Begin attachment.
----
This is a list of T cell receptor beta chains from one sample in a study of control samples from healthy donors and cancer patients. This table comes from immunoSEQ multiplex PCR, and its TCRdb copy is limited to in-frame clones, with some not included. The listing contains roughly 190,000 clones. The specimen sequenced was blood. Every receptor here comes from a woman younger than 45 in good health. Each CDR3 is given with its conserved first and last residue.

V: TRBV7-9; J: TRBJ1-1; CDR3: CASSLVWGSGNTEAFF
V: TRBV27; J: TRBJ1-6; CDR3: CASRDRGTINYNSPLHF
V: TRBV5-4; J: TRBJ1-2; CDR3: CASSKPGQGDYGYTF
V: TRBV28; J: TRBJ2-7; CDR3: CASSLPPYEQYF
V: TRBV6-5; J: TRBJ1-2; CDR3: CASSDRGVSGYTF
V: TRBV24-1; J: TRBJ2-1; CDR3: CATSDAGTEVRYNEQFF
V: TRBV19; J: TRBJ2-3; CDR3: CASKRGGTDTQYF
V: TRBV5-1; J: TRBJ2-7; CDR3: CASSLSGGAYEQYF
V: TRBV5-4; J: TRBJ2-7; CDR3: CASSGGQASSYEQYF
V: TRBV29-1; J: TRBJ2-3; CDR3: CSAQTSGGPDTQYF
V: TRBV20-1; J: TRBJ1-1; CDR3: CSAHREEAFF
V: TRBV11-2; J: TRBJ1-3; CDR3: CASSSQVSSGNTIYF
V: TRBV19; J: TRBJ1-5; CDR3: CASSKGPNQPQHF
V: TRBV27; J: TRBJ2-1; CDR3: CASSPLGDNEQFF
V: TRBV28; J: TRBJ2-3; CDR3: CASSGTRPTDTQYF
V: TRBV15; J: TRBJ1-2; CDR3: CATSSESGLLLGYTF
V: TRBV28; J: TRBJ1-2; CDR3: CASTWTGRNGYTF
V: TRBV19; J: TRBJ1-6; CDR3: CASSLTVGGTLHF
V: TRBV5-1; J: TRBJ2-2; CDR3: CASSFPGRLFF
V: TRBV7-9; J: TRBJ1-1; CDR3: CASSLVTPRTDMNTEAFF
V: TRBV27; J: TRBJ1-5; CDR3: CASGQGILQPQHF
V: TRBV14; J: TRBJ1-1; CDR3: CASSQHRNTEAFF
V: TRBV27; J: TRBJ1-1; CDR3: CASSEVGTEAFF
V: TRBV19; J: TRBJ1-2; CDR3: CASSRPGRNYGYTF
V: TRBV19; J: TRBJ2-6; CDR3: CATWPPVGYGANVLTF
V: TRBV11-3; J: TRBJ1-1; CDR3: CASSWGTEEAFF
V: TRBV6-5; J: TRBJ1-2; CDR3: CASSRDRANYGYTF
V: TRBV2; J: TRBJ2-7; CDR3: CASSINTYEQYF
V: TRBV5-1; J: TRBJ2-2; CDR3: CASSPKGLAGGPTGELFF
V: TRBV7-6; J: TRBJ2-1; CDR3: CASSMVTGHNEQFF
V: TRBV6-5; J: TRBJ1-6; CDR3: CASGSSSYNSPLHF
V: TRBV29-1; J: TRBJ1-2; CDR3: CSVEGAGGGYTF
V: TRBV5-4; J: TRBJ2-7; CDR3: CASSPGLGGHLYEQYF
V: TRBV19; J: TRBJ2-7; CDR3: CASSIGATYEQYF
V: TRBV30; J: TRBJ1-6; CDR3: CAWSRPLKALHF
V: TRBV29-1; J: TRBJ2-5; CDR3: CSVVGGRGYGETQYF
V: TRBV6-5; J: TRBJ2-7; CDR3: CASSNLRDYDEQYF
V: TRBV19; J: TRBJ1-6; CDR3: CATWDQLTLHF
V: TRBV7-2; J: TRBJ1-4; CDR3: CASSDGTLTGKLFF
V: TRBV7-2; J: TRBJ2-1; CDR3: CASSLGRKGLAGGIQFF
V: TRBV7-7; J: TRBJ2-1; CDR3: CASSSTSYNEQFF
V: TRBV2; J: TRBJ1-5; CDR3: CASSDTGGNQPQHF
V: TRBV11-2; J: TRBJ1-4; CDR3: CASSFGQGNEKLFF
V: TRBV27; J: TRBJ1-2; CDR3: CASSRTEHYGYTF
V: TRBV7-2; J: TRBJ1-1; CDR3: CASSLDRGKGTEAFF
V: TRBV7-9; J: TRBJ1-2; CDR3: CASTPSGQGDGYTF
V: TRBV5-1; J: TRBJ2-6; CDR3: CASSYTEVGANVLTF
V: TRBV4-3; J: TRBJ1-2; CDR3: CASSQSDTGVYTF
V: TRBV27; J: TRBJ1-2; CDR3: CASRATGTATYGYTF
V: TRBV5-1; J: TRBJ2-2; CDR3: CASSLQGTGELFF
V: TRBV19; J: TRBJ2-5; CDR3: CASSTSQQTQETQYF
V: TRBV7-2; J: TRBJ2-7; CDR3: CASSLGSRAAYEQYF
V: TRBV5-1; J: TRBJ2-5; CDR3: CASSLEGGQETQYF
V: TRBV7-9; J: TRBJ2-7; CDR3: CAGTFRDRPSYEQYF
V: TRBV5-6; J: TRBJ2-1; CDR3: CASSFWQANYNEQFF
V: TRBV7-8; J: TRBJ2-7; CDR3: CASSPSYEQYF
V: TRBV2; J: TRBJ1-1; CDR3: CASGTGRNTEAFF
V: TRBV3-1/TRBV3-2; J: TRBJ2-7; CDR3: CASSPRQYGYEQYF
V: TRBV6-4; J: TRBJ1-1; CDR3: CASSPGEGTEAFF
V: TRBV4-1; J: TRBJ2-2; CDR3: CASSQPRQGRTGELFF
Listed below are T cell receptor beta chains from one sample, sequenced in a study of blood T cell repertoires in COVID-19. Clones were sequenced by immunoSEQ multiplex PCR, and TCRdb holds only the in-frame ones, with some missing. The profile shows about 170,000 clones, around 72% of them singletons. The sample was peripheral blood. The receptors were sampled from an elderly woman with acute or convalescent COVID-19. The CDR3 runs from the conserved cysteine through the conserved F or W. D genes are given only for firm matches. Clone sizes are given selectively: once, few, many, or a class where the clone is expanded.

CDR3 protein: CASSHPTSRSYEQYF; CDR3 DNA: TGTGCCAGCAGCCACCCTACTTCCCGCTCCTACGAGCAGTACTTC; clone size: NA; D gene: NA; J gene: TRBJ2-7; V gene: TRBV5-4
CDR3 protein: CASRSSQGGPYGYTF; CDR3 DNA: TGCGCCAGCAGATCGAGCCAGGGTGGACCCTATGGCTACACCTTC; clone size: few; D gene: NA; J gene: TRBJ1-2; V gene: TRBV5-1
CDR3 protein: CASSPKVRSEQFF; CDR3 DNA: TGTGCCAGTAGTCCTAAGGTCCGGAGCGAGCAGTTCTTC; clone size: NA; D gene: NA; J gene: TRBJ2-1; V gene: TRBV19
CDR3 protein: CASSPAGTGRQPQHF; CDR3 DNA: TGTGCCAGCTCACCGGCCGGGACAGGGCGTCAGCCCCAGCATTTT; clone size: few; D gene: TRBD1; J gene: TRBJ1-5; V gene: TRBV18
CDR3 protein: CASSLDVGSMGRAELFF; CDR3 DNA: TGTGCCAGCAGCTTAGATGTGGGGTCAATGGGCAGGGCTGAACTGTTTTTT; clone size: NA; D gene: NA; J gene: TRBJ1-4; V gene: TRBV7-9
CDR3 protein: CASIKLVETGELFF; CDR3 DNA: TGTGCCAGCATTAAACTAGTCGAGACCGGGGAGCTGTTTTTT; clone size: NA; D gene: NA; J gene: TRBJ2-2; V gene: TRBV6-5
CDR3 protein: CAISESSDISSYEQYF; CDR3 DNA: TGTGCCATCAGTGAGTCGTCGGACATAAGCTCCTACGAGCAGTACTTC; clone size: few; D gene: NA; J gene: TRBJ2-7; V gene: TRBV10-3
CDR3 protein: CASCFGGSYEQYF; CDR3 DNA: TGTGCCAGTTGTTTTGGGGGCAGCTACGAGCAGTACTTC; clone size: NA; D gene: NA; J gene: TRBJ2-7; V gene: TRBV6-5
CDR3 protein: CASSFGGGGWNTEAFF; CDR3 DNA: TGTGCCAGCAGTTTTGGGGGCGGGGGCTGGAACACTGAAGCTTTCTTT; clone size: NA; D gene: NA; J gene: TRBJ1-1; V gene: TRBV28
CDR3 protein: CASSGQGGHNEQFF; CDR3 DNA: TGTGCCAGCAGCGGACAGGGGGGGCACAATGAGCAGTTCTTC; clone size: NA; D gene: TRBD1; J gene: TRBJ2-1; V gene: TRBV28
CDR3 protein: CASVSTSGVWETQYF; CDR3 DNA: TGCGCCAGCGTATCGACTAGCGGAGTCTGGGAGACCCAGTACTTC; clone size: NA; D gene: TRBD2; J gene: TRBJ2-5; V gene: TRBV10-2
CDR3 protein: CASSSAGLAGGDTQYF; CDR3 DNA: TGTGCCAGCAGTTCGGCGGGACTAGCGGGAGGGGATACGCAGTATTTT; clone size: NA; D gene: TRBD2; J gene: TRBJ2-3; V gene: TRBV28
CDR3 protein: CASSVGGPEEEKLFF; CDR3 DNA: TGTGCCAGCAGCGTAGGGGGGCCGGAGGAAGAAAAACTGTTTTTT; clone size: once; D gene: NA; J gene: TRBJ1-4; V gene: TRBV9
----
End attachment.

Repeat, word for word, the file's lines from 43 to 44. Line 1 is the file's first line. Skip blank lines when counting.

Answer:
V: TRBV2; J: TRBJ1-5; CDR3: CASSDTGGNQPQHF
V: TRBV11-2; J: TRBJ1-4; CDR3: CASSFGQGNEKLFF